Spin | Big Pimping Their Coachella Reunion!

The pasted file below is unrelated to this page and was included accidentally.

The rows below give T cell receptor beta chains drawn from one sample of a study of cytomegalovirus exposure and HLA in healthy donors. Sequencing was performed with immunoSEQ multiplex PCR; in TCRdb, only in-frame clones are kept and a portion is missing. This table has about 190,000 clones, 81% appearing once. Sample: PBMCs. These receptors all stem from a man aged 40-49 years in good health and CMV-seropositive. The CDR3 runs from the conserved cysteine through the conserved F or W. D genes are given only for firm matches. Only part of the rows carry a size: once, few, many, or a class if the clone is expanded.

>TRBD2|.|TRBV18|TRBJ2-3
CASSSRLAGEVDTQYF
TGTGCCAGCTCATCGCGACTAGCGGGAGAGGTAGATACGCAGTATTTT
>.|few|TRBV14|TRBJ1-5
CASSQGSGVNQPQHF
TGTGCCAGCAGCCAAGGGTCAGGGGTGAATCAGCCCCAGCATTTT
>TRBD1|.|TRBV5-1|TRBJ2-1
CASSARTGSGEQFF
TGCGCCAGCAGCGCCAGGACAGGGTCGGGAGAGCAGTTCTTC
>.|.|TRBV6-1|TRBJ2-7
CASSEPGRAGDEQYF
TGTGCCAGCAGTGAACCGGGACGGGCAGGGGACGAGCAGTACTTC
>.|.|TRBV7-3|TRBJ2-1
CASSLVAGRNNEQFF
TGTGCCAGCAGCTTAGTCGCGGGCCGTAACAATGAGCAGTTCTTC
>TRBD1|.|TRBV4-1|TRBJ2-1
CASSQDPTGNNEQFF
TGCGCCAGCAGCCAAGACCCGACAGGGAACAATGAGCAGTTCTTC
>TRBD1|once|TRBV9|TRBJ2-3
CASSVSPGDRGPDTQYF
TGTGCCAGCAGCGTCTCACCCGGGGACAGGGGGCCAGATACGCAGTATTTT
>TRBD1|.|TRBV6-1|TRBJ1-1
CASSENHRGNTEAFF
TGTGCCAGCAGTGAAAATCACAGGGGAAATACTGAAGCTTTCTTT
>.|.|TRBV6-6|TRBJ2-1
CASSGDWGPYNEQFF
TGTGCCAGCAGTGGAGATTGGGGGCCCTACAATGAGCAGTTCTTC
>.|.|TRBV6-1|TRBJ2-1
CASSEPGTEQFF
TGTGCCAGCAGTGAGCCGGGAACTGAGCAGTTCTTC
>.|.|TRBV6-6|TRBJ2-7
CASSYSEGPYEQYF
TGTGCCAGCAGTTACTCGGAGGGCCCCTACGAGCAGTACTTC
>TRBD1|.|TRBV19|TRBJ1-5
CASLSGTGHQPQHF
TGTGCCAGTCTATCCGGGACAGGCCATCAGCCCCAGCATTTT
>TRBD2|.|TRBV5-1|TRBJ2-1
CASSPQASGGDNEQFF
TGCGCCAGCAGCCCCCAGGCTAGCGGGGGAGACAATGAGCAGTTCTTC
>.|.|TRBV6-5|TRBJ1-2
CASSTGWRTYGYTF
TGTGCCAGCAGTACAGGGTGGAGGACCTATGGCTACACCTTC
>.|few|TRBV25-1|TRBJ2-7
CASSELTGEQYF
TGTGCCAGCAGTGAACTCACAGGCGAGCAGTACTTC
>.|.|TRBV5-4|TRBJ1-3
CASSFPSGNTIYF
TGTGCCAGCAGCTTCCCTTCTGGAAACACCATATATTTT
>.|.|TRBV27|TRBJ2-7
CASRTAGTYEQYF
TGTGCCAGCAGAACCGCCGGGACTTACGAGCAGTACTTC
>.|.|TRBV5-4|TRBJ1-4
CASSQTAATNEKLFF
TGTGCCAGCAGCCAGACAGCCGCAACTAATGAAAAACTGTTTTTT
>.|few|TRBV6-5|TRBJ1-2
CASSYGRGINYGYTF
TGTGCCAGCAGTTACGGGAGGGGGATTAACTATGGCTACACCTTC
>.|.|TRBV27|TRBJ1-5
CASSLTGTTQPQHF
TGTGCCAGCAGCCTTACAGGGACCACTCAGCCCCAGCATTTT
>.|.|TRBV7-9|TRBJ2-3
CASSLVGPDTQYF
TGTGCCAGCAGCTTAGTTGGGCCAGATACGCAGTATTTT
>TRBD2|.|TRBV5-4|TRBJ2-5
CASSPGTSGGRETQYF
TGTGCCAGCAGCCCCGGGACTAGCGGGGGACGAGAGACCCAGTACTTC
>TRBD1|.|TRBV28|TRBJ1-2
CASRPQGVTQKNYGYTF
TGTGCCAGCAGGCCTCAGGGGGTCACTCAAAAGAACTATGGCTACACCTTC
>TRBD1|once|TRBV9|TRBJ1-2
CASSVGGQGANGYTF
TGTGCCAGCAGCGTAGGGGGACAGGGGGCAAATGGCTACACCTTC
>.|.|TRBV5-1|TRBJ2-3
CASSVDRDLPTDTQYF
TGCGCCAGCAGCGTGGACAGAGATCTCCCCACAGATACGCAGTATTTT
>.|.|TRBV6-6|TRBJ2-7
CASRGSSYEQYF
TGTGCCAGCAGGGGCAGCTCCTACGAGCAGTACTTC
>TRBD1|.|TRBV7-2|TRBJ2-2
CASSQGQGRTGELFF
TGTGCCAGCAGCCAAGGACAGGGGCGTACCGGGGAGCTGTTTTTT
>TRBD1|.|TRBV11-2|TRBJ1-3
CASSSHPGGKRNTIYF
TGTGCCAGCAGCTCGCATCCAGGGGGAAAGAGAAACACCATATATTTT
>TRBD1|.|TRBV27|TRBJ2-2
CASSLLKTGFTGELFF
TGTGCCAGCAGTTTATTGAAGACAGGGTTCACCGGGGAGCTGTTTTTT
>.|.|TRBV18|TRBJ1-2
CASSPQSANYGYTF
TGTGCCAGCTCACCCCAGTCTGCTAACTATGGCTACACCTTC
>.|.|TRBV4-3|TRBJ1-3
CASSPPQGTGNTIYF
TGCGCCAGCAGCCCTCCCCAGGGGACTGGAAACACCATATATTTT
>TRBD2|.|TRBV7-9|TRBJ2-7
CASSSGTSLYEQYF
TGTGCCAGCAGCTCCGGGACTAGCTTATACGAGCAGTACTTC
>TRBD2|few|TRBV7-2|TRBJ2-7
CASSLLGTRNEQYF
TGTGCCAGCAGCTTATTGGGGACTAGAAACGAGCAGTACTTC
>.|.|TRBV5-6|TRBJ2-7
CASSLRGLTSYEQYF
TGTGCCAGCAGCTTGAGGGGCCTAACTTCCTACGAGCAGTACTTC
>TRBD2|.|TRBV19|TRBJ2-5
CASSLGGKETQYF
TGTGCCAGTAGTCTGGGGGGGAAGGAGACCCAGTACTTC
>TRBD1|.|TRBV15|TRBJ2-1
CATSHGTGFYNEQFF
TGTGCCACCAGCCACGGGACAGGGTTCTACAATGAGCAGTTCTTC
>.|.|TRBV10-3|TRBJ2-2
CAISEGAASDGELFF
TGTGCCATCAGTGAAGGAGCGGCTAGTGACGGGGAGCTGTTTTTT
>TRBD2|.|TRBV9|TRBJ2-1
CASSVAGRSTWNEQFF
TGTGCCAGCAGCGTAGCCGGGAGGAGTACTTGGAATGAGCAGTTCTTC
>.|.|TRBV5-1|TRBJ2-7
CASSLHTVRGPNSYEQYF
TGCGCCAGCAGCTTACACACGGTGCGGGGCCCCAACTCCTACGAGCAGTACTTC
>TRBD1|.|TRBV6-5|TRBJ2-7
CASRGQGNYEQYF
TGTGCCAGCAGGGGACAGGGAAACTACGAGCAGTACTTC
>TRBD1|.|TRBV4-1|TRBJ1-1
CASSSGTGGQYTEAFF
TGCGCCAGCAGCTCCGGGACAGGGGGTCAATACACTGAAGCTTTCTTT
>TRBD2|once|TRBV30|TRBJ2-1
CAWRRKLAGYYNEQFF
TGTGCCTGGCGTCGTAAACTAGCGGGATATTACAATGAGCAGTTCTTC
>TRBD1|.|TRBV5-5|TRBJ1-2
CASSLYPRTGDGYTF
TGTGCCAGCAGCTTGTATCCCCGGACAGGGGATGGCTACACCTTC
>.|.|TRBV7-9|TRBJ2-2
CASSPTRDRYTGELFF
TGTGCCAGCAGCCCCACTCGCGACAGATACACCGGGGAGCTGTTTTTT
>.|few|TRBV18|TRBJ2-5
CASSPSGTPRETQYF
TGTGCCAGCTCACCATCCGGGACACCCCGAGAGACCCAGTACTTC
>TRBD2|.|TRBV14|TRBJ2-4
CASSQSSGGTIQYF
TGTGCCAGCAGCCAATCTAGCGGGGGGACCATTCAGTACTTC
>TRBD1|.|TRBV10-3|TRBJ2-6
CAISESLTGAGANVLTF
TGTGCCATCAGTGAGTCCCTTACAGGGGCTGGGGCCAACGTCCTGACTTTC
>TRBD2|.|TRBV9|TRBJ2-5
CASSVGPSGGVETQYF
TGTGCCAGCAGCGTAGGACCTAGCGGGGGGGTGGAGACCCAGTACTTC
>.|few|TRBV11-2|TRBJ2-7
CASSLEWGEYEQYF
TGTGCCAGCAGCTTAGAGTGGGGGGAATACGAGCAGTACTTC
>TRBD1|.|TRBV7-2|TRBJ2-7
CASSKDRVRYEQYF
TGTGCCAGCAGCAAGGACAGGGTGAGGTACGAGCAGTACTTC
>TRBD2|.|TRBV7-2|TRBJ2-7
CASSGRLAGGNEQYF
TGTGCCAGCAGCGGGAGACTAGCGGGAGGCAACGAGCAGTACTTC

There he was: Wearing a crimson leisure suit with a gold chain around his neck, track shoes on his feet, and a cane in his hand — dressed, essentially, like a trashy Italian pimp. The inimitable Mike Patton led Faith No More through a Saturday night Coachella set that was excellent, but over too soon. The reunited seminal funk/pop/metal act opened, fittingly enough, with “Reunited” by Peaches and Herb. Their straight-faced delivery of that smooth, sexual R&B hit wouldn’t have been possible without Patton’s propensity for impeccable crooning — an ability he turned on its head moments later for the infinitely more raucous 1989 FNM track “From Out of Nowhere.” Barking, shouting, spitting and growling, Patton hurdled his walking stick into the blood-red curtain behind his band before executing a gymnastic series of leaps and lurches. When he came up for air, he had a question for the crowd: “Are we having fun, Coachella?” Hearty applause. “I don’t know — you look confused. I know we look like we’re 80 years old, but give us a fucking break.” Truth be told, the rest of the band showed its age. Drummer Mike Borden’s trademark waist-length dreadlocks had long gone gray, keyboardist Roddy Bottum looked like a loopy banker in his tie and dress shirt, guitarist Jon Hudson wore the dour visage of a mortician, and original bassist Billy Gould nursed a glass of red wine between songs. But Patton? The project-hopping evil genius — the erstwhile voice of Mr. Bungle, Fantomas, Peeping Tom, Tomahawk, and what seems like a dozen other bands — was virility personified. Which isn’t to say the others didn’t pull their weight. Faith No More were exceptionally heavy, bearing all the hallmarks of late ’80s/ early ’90s metal: outsize bass, skittering guitar effects, synthesized strings, and drums that thud and thump. The four-piece played fast and loose with its catalog, going as far back as debut single “We Care a Lot” (which solicited a sing-along despite being 22 years old and relatively obscure) and as recent as “Last Cup of Sorrow,” from FNM’s final 1997 release, Album of the Year. Naturally, they hit a lot of favorites along the way — including “Surprise! You’re Dead,” “Midlife Crisis,” and “The Gentle Art of Making Enemies,” — and delivered a couple of surprises. A cover of Michael Jackson’s “Ben” found Patton out among the masses and, eventually, crowd-surfing his way back to the stage. And during the slow-grooving closer “Just a Man,” actor Danny Devito ran across the stage with his shirt wide open and an even wider grin on his face. “Alright, Coachella, you still fuckin’ horny?” Patton snarled before the band dove into its only megahit, the still inescapable “Epic.” If there was a problem with the set, it was that despite his amped-up spazzy rapping and Faith No More’s full-tilt approach, this show felt like foreplay to a much greater, more epic performance. Maybe that’s still to come.